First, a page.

Tuesday, April 17, 2007

Succumbing to the G-force

Maniacmum is hosting an online marathon party here.

As you all know, running is not my thing but I do love a good online party ...

And it will be interesting to attend an official one, as opposed to a squatted rave in an abandoned comments box ...

Since all life is now geared to G's run on Sunday, I thought I'd post here the interview G did for the author of this book, so you can see what he (and yours truly) are contending with.

Greg Kat – marathon story

My running career started strong, petered out in my teens and then took off again when I was in my forties.

When I was 14, I was the Junior All-London 1500m champion, but gave up running soon after due to teenage angst and a lack of confidence.

Over 3 decades later, I started running again to keep fit and decided to enter the
London marathon in 2000. I chose the marathon as it’s the ultimate challenge. I work in the leisure industry (at that time as a lifeguard and now as a swimming teacher) so managed to get a place through work.

I ran for Diabetes
UK. When I was 21, I was diagnosed with insulin-dependant diabetes and inject 4 times a day. A marathon is high endurance, when the body is constantly taxed over a long period of time. I knew that even if I got my sugar levels spot on at the beginning, they would be bound to fluctuate during the run. It was impossible to predict how my body would react, so I decided I was in it for the experience, not to achieve a particular time. If my sugar went low, I risked collapsing. If it went high, there was a risk of ketoacidosis – a potentially life-threatening condition.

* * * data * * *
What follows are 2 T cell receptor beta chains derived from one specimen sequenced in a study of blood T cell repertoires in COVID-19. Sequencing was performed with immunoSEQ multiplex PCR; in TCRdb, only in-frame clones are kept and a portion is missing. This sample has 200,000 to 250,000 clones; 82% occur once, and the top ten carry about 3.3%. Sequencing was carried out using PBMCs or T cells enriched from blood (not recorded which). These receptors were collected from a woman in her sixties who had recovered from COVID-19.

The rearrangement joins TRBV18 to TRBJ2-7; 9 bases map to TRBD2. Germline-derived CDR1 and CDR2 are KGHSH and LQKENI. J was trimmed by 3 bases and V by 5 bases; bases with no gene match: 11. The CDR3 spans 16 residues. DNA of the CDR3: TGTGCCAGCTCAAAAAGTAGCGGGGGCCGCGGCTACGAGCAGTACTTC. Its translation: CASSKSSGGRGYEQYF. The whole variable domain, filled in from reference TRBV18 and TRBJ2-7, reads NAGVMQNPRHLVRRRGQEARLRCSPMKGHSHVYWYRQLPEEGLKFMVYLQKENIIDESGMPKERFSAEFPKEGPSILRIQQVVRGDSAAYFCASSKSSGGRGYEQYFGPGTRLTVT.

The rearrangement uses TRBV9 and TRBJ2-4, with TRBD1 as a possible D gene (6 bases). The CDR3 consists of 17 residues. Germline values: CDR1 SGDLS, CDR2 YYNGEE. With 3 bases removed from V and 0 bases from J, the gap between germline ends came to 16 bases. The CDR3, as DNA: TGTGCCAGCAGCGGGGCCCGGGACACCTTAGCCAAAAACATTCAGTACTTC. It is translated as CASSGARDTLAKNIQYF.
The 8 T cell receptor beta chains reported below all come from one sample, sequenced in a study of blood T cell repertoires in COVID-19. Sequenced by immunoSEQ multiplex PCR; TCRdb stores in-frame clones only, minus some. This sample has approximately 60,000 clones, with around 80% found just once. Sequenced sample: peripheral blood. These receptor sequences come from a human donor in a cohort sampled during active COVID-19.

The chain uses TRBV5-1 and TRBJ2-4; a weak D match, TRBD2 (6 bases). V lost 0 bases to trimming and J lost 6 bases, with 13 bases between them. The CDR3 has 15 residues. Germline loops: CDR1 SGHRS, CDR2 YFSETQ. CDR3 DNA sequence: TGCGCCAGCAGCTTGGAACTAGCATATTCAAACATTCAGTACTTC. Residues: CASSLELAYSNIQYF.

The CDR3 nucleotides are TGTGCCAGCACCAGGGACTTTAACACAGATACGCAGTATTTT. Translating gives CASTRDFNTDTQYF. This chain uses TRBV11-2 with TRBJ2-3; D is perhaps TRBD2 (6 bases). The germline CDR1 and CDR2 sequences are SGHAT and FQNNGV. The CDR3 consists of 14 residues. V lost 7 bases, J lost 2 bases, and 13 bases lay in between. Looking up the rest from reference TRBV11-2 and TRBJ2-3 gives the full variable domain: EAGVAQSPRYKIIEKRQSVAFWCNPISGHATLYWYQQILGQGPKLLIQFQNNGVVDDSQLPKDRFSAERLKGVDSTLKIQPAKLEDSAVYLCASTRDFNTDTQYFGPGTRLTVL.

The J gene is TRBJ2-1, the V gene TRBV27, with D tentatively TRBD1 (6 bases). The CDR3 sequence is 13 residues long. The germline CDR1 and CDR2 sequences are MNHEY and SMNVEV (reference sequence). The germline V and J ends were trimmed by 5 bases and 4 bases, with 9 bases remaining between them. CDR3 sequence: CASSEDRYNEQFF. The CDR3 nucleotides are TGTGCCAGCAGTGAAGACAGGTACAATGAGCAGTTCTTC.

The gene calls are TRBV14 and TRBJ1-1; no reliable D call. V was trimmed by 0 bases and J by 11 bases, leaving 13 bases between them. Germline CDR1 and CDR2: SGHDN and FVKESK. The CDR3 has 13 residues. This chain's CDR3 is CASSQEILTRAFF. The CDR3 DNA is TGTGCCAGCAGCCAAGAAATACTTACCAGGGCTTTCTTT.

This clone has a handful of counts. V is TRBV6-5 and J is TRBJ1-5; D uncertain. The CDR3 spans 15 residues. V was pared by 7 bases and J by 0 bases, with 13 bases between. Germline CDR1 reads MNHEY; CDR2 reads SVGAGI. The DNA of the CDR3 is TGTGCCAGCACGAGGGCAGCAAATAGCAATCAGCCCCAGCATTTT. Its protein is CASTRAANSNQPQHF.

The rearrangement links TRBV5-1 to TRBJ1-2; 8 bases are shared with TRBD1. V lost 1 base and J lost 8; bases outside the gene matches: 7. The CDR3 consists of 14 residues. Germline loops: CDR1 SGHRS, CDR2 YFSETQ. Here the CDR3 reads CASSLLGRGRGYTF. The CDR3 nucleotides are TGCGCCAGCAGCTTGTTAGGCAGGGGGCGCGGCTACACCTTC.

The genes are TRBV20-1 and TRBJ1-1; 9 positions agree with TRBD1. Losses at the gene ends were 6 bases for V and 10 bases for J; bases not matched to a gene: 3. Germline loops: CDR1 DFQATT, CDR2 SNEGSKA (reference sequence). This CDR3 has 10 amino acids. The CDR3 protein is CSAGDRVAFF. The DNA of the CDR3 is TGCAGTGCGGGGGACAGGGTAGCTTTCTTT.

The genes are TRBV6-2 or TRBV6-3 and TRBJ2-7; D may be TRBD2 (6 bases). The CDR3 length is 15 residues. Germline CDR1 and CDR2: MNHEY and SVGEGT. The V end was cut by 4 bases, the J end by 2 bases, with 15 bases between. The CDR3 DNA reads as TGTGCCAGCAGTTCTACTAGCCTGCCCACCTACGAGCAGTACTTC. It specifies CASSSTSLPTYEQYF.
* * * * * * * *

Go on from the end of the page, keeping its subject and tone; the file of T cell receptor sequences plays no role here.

I started at the back of the field, where it takes ages just to reach the start line, and refuelled during the run constantly with Lucozade and jelly beans. I completed the course comfortably in 4hrs 33mins 28secs and was happy with that. I saw it as the first part of a steep learning curve.

In 2001 I ran again – this time for a small charity called Equal Weight – and knocked over an hour off my previous time, finishing in 3hrs 27mins 52secs.

The following year, when I ran for the Child Poverty Action Group , I improved my time again – this time to 3hrs 11mins 25secs, qualifying me for an automatic place the next year in the ‘Good for your Age’ category. Suddenly everything seemed possible. I set myself a target. I wanted to complete a marathon in under 3hrs.
But then in 2003, when I ran for a small school in north London, I had a disaster. On the 10th mile my sugar plummeted to a dangerously low level. I ended up in an ambulance and the woman wouldn’t allow me to continue until she was confident I was stable. She eventually let me go (reluctantly) but radioed ahead to the first aid station on the 16th mile and told me to stop there and have my blood sugar checked again.

When I got to the 16th mile I felt fine and would have run past. But the wonderful marathon team were having none of it! The guy ran out into the road holding my number aloft and demanded I stop. When I said I didn’t want to, he ran alongside me and tested my blood!

I met my family and friends on the 25th mile and stopped to tell them what had happened. I completed the course in 3hrs 33mins 51secs. People told me that in many ways this was my greatest achievement yet, considering the circumstances, but I was really disappointed. I was desperate to crack that 3hr mark and had failed in my own eyes.

In 2004 the experience was better. I ran for Kids Out
and was back to my previous time – 3hrs 11mins 14secs.

I decided to take a break and didn’t take part in 2005, though I continued to train as well as running half marathons and in other events. I was averaging 60-70 miles per week. Every week. Come rain, snow or sunshine …

Last year I was tantalisingly close to my target. I ran for ALD Life and finished in 3hrs 1min 47secs.

This year I’m running for Refuge , the domestic violence charity.
You can sponsor me here.

Will 2007 be the year I break that magical 3hr mark?

It will be my last opportunity to do it before I turn 50 …

1 comment:

Anonymous said...

By gum, quite a Man you got there, Debi!!
I once ran 70 yards (not miles) but the bloody copper still caught me. If I'd been stealing lucozade instead of cigarettes...